The gazebo is a nice escape from the main deck, crunch down the gravel path and jam with the scent of the eucalyptus all around.
That's Dave Ogden holding the flute, Brenda Hunter, Dan Gabel, Matt Sarad behind the pole, and David Siegler in the rocker.
And another angle just so we can see Matt Sarad hold a crippling chord shape while Brenda saws the fiddle, Dave Ogden waits patiently while hiding David Siegler from view, and Dan Gabel cracks up.
The light is starting to fade now but the party rolls on. James from Schoenberg Guitars has joined us for the last few parties even though he gets plenty of guitar talk at work. He's playing one of Bruce Sexauer's here while Bruce and Kathy Wingert share luthier stories.
Notice the lineup of guitars behind these folks. The variety and quality of instruments that show up is overwhelming to me, but what a great way to get whelmed.
Cooking for a crowd is a particular kind of fun. I try to balance flavors, have some vegan choices, and minimize cleanup and spills.
A taco bar seems to hit all the points pretty well. This year we had chicken chili, vegan beans, grilled tortillas, and plenty of fixings. I baked biscotti and brownies for the sweet touch, and wound up running off a late evening supplemental pan of brownies when the first batch ran out.
Late in the evening the last of our Bakersfield gang arrived, Richard Chon joined us after his wedding gig and a fine twangy jam ensued. Richard is a multi-talented musician, having played with Dan Hicks and the Hot Licks, leading the western swing Saddle Cats, and covering classical and pops in various ensembles.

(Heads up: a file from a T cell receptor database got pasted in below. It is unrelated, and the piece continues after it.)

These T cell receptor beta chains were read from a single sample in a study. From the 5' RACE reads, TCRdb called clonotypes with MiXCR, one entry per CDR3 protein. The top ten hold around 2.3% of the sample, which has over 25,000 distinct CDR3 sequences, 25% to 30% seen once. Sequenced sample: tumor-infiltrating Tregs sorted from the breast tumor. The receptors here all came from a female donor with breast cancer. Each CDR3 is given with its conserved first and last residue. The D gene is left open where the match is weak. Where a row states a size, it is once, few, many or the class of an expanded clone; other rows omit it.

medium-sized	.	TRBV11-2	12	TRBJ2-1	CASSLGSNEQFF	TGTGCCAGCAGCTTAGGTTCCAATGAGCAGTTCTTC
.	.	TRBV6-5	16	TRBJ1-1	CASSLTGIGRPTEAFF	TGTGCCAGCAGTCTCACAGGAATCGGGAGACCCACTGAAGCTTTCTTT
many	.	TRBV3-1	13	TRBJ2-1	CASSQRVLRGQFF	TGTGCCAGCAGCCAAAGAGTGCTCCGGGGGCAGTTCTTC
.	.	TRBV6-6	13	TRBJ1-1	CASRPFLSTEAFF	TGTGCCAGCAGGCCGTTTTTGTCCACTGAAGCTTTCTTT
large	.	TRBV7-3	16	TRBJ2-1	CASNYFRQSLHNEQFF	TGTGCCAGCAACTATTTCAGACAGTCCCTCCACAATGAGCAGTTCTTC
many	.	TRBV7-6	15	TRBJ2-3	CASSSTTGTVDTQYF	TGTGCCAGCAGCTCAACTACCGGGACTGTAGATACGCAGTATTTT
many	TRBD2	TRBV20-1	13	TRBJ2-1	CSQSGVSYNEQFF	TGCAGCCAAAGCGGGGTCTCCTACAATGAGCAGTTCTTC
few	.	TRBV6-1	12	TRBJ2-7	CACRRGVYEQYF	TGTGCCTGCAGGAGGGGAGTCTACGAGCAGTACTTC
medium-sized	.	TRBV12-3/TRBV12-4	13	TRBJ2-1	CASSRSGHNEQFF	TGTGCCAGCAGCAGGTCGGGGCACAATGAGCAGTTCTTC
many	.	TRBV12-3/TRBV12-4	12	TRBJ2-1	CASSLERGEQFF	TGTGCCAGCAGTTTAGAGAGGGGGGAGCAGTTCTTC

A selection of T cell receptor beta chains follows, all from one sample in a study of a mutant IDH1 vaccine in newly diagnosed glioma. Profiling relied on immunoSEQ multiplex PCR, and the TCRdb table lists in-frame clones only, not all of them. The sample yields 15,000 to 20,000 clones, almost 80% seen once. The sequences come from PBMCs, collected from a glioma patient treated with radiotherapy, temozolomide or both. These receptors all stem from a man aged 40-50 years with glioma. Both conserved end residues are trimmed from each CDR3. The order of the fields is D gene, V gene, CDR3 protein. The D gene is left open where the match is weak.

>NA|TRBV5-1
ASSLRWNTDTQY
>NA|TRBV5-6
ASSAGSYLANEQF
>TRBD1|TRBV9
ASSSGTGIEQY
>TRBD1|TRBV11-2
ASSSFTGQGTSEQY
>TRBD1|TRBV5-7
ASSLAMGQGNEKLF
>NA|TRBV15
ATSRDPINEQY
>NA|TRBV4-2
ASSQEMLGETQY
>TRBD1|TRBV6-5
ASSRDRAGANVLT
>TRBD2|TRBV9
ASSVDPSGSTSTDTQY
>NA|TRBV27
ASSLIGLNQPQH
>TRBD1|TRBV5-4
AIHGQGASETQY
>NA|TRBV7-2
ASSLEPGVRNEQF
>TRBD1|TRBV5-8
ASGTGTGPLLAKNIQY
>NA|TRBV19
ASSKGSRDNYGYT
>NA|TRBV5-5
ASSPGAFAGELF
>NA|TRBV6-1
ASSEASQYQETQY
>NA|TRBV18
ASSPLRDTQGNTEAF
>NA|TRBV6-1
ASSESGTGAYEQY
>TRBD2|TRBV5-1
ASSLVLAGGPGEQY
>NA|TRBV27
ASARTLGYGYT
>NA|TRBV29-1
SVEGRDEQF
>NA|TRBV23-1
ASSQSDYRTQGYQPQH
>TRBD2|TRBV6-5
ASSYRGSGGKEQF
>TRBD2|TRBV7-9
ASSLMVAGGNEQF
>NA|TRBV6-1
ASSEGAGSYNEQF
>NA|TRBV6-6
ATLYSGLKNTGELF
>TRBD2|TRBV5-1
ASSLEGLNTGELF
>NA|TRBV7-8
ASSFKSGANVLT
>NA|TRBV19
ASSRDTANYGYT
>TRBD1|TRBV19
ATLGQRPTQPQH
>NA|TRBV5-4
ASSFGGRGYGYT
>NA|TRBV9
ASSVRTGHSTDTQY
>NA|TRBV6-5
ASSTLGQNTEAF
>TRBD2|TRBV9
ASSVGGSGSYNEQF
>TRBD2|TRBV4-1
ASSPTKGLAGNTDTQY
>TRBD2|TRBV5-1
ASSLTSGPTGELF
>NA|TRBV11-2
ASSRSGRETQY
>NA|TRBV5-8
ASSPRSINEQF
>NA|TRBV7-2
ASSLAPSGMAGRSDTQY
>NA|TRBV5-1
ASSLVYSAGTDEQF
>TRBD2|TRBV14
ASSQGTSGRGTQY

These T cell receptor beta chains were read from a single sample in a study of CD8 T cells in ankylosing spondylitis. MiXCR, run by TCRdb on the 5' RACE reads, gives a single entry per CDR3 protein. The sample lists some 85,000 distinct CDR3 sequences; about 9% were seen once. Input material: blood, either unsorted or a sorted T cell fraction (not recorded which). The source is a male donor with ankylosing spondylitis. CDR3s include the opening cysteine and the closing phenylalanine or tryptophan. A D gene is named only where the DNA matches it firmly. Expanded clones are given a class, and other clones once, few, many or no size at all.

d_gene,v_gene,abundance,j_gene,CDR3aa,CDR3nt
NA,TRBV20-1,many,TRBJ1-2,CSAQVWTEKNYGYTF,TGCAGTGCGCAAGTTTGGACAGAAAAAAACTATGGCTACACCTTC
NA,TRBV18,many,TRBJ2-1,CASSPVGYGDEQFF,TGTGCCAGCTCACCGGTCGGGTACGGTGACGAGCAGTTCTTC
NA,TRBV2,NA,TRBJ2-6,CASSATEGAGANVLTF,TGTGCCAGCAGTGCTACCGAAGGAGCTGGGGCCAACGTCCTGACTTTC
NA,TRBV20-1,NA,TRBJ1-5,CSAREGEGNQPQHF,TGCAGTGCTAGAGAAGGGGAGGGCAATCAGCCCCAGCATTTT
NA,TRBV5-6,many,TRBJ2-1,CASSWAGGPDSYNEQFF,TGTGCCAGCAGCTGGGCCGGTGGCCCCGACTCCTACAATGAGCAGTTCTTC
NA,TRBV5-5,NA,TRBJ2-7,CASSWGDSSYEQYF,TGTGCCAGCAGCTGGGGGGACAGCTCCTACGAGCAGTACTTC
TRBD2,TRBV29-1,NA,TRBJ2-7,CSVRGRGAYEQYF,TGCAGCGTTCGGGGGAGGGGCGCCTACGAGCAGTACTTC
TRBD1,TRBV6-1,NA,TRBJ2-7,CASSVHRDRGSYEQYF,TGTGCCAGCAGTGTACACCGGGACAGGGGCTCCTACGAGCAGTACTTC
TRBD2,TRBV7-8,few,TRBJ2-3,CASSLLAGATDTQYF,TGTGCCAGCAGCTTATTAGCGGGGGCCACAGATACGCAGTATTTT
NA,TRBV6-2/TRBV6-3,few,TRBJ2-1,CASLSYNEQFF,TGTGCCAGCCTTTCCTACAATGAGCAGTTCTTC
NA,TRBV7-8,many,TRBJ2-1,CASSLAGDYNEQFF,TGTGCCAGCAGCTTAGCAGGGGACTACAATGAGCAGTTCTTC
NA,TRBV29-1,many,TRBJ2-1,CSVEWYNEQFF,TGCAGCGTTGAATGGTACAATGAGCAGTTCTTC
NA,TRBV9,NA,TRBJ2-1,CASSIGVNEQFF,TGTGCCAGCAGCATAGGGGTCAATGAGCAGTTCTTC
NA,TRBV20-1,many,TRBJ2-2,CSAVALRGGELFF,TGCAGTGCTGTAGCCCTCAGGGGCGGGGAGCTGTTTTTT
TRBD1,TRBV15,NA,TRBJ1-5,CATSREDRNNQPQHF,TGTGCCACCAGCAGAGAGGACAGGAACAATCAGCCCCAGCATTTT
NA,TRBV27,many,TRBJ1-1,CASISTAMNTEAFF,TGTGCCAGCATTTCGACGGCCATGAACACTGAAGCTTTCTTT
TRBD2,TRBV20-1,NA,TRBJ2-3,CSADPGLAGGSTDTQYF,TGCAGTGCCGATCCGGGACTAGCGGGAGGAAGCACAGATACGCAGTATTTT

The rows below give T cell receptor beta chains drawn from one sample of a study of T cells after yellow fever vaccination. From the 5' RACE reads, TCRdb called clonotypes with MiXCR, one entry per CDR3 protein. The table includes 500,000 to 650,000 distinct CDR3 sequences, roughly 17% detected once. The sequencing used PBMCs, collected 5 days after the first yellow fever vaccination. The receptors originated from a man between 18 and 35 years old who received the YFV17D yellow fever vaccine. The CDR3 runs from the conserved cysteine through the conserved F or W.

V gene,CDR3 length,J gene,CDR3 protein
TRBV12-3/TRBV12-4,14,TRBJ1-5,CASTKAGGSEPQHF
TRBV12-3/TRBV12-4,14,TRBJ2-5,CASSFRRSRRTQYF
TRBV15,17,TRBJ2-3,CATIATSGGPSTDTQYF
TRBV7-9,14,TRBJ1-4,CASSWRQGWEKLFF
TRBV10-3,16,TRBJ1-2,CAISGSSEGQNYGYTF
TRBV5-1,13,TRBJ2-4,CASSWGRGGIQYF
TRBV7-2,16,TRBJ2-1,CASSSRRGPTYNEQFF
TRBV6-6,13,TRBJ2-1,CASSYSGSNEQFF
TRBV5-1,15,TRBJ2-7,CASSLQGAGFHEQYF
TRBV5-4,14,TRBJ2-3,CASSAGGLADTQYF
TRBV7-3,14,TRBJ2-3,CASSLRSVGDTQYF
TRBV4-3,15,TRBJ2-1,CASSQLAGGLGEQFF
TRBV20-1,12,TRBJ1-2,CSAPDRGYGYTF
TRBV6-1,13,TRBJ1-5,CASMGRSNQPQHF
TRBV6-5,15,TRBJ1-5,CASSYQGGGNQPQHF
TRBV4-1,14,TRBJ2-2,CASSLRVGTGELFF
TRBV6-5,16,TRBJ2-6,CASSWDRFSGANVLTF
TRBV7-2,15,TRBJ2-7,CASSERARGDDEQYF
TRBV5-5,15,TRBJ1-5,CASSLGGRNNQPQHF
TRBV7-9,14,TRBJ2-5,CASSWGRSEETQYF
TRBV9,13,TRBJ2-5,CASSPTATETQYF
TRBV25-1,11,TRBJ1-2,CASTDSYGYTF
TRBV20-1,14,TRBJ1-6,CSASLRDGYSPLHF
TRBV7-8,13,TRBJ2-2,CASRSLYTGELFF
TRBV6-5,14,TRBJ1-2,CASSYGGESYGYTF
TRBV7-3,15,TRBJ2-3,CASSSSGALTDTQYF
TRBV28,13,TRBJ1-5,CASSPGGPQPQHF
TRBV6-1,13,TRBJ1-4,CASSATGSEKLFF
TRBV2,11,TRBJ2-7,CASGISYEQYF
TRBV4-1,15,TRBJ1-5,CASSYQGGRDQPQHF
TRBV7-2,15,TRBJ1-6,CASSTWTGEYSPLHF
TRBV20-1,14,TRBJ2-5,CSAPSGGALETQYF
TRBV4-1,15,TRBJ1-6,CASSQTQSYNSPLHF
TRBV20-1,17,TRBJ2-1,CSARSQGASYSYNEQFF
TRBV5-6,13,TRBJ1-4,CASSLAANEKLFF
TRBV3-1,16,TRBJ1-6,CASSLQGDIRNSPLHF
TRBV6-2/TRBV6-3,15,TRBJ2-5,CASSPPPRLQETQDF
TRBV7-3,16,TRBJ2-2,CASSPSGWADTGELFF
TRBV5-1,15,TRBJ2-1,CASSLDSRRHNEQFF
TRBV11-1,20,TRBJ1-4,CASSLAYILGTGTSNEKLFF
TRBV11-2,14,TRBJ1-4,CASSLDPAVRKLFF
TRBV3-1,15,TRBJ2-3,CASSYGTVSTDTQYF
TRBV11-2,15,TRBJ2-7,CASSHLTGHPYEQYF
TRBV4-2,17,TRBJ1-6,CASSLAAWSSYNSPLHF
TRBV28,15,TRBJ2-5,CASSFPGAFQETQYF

Peter Fraser, Alex Sarad, Matt Sarad, Gretchen, and Richard, with the lights on the deck framing Dave Ogden's reflection. This session went on for quite a while with Bob Wills and Merle Haggard getting most of the props.
As always I missed more than I caught with the camera. There were many guitars that didn't get beauty shots, and all of them were worthy of a photo essay of their own. We had exotic hand builts, vintage restorations, exquisite inlays, dramatic woods - the whole gamut of guitar fascination.
I missed most of the jams and solo performances as well. There was music being made in every corner the whole day long, whether original or cover, bluegrass or Beatles, swinging jazz or soothing Hawaiian or raunchy barroom blues.
Worst of all I missed getting photos of some of our guests. Stevie Coyle was tending to his new Mighty Fine Guitars consignment shop and joined us near the end of the evening. He treated us to a stunning mini-concert on various Wingert guitars as the evening drew to a close. Sorry, Stevie, but I was too busy dropping my jaw to remember the camera.
When we hosted the first of these gatherings back in 2001 I never would have predicted the outcome. We've kept going for over a decade, heard hours of heavenly music, and fondled hundreds of guitars. Most importantly we've met dozens of new friends. It's going to be hard to top this year's fun, but we'll be back in 2014 to try.